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ZFIN ID: ZDB-PUB-160816-23
Phenotypical and Pharmacological Characterization of Stem-Like Cells in Human Pituitary Adenomas
Würth, R., Barbieri, F., Pattarozzi, A., Gaudenzi, G., Gatto, F., Fiaschi, P., Ravetti, J.L., Zona, G., Daga, A., Persani, L., Ferone, D., Vitale, G., Florio, T.
Date: 2017
Source: Molecular neurobiology 54(7): 4879-4895 (Journal)
Registered Authors:
Keywords: Cancer stem cells, Cell proliferation, Pituitary adenoma, Somatostatin receptors, Spherogenesis
MeSH Terms:
  • AC133 Antigen/metabolism
  • Adenoma*/metabolism
  • Animals
  • Cell Differentiation
  • Humans
  • Mice, SCID
  • Neoplastic Stem Cells/cytology*
  • Pituitary Gland/pathology*
  • Pituitary Neoplasms/metabolism
  • Pituitary Neoplasms/pathology*
  • Somatostatin
  • Tumor Cells, Cultured
PubMed: 27514754 Full text @ Mol. Neurobiol.
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ABSTRACT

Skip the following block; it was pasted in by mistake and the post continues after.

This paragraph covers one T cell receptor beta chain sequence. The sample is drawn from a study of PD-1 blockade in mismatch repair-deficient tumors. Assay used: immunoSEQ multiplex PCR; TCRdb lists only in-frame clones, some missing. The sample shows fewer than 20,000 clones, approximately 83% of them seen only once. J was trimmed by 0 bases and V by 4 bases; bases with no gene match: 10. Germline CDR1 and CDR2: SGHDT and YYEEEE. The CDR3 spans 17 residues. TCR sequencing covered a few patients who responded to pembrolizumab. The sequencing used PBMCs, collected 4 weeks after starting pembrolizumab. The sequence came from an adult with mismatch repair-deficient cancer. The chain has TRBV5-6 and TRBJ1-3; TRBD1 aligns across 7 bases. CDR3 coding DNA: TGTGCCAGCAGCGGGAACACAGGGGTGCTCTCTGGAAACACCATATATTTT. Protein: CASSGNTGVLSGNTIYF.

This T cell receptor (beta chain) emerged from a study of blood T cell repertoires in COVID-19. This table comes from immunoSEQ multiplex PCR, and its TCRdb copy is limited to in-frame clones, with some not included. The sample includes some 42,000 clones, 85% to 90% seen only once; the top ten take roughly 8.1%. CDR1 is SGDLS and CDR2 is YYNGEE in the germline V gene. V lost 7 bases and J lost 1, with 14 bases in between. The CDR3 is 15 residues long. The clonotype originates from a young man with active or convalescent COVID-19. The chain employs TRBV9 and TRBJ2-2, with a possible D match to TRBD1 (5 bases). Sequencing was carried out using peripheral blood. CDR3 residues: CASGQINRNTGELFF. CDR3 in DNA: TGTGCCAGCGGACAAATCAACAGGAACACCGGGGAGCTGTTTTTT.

The presence and functional role of tumor stem cells in benign tumors, and in human pituitary adenomas in particular, is a debated issue that still lacks a definitive formal demonstration. Fifty-six surgical specimens of human pituitary adenomas were processed to establish tumor stem-like cultures by selection and expansion in stem cell-permissive medium or isolating CD133-expressing cells. Phenotypic and functional characterization of these cells was performed (1) ex vivo, by immunohistochemistry analysis on paraffin-embedded tissues; (2) in vitro, attesting marker expression, proliferation, self-renewal, differentiation, and drug sensitivity; and (3) in vivo, using a zebrafish model. Within pituitary adenomas, we identified rare cell populations expressing stem cell markers but not pituitary hormones; we isolated and expanded in vitro these cells, obtaining fibroblast-free, stem-like cultures from 38 pituitary adenoma samples. These cells grow as spheroids, express stem cell markers (Oct4, Sox2, CD133, and nestin), show sustained in vitro proliferation as compared to primary cultures of differentiated pituitary adenoma cells, and are able to differentiate in hormone-expressing pituitary cells. Besides, pituisphere cells, apparently not tumorigenic in mice, engrafted in zebrafish embryos, inducing pro-angiogenic and invasive responses. Finally, pituitary adenoma stem-like cells express regulatory pituitary receptors (D2R, SSTR2, and SSTR5), whose activation by a dopamine/somatostatin chimeric agonist exerts antiproliferative effects. In conclusion, we provide evidence that human pituitary adenomas contain a subpopulation fulfilling biological and phenotypical signatures of tumor stem cells that may represent novel therapeutic targets for therapy-resistant tumors.
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